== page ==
Alberta pioneer, John Ware, and his wife Mildred in front of their house

Former slave John Ware arrived in Alberta some 23 years before the territory became a province and before there was any Black population to speak of. He was a skilled horseman and could wrestle a steer to the ground. In fact, he became a noted rodeo competitor. He also won the admiration of his pioneer neighbours for his gentleness and honesty. He established a ranch near Millarville in southern Alberta.

Glenbow Archives
c. 1896
Photograph
NA-263-1
© 2008, Glenbow Archives. All Rights Reserved.


John Ware was courting a young teacher, Mildred Lewis, by taking her – in approved Alberta style – for a horse-and-buggy ride. When lightning struck the horse, Ware simply unhitched the buggy and pulled his lady home. Mildred must have been grateful, for they married shortly afterwards.

It was this combination of strength and practicality that people admired in John Ware. He was a big man and, on the South Carolina plantation of his youth, he was renowned as a fighter. He was also brave. When freedom came in 1865, 20-year-old Ware headed west to work as a cowboy. Hired to drive cattle north to Canada in 1882, he looked round and decided to stay, one of very few Black settlers in Canada’s West at the time. Ware worked for other ranchers at first and, in 1891, bought land and cattle of his own. He was an exceptional horseman. He was also a man of great gentleness and integrity.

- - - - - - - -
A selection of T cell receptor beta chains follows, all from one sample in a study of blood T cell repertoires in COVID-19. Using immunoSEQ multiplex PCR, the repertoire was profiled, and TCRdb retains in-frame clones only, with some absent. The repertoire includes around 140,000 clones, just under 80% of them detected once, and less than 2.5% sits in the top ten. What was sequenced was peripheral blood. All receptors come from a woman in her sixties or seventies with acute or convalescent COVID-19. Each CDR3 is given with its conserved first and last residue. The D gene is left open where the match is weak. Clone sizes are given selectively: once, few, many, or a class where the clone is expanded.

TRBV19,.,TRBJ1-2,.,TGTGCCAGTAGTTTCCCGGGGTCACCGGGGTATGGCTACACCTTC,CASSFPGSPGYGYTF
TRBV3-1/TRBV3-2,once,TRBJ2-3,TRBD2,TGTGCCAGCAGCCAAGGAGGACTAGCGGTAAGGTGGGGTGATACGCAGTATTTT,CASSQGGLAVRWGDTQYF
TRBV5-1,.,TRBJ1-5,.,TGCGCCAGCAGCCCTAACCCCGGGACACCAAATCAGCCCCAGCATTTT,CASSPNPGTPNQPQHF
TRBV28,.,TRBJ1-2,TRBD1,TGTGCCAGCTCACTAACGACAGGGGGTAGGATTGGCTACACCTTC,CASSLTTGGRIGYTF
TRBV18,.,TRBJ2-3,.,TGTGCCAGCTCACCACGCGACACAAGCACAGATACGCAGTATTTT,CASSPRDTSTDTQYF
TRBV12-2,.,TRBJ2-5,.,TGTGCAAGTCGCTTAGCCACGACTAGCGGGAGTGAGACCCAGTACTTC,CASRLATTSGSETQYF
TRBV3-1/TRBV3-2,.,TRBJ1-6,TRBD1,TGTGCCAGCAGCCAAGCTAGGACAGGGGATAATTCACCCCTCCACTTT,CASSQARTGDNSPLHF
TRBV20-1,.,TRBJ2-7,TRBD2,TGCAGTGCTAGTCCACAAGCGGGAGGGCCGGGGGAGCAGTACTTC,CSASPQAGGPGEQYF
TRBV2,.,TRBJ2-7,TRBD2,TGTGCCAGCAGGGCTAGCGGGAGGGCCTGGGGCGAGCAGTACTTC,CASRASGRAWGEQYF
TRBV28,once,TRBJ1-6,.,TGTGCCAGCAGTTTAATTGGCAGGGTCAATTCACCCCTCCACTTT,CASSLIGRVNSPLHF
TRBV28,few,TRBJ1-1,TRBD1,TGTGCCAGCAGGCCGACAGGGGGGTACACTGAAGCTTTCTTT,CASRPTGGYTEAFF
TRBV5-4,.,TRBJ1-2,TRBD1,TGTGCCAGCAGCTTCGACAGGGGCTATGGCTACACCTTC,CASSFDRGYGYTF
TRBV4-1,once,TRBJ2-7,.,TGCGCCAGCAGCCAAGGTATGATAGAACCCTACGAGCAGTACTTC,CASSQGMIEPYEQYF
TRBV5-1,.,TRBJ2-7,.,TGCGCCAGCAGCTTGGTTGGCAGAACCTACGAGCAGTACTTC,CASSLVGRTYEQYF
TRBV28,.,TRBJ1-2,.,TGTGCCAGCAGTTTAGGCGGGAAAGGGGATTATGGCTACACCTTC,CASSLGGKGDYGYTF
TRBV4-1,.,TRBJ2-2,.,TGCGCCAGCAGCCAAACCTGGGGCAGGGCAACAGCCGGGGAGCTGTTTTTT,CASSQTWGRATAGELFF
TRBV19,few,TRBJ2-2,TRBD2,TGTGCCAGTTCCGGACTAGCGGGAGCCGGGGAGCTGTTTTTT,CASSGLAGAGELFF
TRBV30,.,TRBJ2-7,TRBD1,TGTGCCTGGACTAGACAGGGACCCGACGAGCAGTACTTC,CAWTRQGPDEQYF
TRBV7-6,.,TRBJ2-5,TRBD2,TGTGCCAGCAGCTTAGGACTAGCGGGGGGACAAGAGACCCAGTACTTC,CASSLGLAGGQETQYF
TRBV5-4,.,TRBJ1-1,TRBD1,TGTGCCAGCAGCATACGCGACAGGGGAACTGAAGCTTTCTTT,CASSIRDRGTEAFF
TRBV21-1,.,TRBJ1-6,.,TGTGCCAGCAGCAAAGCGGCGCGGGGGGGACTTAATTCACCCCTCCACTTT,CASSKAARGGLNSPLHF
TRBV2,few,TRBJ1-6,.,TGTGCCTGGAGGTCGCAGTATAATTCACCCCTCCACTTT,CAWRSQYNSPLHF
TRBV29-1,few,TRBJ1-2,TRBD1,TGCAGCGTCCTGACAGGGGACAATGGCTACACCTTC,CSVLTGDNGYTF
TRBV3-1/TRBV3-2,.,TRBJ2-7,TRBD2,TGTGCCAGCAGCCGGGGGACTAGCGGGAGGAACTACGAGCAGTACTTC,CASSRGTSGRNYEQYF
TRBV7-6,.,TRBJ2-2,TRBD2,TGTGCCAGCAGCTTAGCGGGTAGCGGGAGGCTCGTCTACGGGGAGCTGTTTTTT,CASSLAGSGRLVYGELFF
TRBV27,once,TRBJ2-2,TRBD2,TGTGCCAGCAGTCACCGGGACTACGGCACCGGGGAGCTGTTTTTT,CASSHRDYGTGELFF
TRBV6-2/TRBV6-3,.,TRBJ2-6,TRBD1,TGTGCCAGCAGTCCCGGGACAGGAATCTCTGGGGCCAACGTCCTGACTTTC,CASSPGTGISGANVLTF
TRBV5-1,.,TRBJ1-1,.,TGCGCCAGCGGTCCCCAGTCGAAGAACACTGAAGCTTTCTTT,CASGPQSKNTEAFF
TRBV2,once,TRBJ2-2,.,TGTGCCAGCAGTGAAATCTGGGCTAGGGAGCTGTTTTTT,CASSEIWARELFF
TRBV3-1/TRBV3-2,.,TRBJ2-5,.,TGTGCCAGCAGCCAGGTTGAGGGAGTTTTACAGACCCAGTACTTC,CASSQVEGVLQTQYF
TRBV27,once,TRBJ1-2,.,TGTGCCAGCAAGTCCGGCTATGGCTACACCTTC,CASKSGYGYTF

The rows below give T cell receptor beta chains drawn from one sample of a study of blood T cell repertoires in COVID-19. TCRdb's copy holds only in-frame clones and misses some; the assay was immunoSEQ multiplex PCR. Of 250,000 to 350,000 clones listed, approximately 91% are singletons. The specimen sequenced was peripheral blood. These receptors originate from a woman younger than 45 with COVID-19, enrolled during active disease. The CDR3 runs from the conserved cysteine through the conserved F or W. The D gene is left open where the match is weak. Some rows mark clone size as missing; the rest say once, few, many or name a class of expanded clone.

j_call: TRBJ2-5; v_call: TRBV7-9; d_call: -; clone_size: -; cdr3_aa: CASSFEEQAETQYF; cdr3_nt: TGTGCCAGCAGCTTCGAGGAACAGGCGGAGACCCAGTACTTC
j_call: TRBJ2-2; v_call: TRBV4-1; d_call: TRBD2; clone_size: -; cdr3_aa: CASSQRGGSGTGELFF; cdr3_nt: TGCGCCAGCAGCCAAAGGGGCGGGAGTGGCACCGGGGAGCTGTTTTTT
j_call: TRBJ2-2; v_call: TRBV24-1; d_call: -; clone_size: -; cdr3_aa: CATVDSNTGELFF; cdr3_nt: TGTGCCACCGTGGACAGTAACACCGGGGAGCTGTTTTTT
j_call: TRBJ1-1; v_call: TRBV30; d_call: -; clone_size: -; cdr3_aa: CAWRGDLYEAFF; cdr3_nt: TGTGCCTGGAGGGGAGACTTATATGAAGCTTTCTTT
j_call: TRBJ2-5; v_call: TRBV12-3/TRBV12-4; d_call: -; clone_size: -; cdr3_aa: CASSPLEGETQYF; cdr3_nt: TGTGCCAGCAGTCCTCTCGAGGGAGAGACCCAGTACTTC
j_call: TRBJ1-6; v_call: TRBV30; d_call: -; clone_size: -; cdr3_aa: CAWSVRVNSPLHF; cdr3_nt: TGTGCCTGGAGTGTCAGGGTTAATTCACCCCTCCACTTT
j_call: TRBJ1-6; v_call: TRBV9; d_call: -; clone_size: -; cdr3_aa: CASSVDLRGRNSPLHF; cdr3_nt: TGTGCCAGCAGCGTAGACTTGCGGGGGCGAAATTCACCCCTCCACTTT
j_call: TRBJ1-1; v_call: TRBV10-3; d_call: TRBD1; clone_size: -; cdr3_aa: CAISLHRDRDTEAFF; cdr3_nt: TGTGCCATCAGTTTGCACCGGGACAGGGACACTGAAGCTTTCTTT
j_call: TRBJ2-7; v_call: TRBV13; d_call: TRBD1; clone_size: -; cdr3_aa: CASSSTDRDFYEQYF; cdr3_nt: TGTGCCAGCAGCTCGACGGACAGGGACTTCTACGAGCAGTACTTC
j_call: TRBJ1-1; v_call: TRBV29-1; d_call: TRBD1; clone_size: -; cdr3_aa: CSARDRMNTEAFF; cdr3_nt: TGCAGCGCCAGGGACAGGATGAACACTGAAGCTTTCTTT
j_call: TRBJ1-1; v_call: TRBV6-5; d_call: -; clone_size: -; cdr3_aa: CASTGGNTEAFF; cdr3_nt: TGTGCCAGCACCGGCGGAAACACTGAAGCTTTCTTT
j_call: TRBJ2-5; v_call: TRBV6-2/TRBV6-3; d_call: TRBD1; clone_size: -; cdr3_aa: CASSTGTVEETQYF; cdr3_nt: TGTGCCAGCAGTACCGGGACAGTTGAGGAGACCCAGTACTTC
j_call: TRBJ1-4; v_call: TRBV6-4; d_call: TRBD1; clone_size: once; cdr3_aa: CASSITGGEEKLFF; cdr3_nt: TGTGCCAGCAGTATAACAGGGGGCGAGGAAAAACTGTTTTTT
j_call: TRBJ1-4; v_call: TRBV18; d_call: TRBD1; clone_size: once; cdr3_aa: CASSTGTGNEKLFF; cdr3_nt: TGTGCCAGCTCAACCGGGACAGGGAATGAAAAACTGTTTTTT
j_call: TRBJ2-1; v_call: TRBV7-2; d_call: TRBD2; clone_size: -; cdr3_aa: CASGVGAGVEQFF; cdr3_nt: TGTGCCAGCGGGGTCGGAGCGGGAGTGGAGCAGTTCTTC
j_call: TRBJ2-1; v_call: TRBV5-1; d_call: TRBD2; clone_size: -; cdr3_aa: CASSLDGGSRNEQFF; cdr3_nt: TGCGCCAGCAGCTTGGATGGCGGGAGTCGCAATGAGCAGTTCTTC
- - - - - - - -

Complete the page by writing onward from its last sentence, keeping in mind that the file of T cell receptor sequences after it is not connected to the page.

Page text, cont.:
Mildred and John Ware had five children by 1905, and they were happy. Then tragedy struck. Mildred died of pneumonia. Not long afterwards, Ware’s horse stepped in badger hole and threw its rider to the ground. Ware died instantly, just Read More

John Ware was courting a young teacher, Mildred Lewis, by taking her – in approved Alberta style – for a horse-and-buggy ride. When lightning struck the horse, Ware simply unhitched the buggy and pulled his lady home. Mildred must have been grateful, for they married shortly afterwards.

It was this combination of strength and practicality that people admired in John Ware. He was a big man and, on the South Carolina plantation of his youth, he was renowned as a fighter. He was also brave. When freedom came in 1865, 20-year-old Ware headed west to work as a cowboy. Hired to drive cattle north to Canada in 1882, he looked round and decided to stay, one of very few Black settlers in Canada’s West at the time. Ware worked for other ranchers at first and, in 1891, bought land and cattle of his own. He was an exceptional horseman. He was also a man of great gentleness and integrity.

Mildred and John Ware had five children by 1905, and they were happy. Then tragedy struck. Mildred died of pneumonia. Not long afterwards, Ware’s horse stepped in badger hole and threw its rider to the ground. Ware died instantly, just 12 days after Alberta became a province of Canada. During his life, John Ware had gained everything that intelligence, character and skill could win. He had been the ideal pioneer. In 1905, however, the pioneer days were over.

BLACK PIONEER IMMIGRATION TO ALBERTA AND SASKATCHEWAN – NATIONAL HISTORIC EVENT OF CANADA. DESIGNATION: PENDING
© 2008, Virtual Museum of Canada. All Rights Reserved.

An Order-in-Council, dated August 12, 1911, putting an end to Black immigration in Canada's West

A typewritten Order-in-Council (a Cabinet document) expresses the Government of Canada’s determination to stop the steady flow of Black immigration into the West at the beginning of the 20th century.

Cabinet document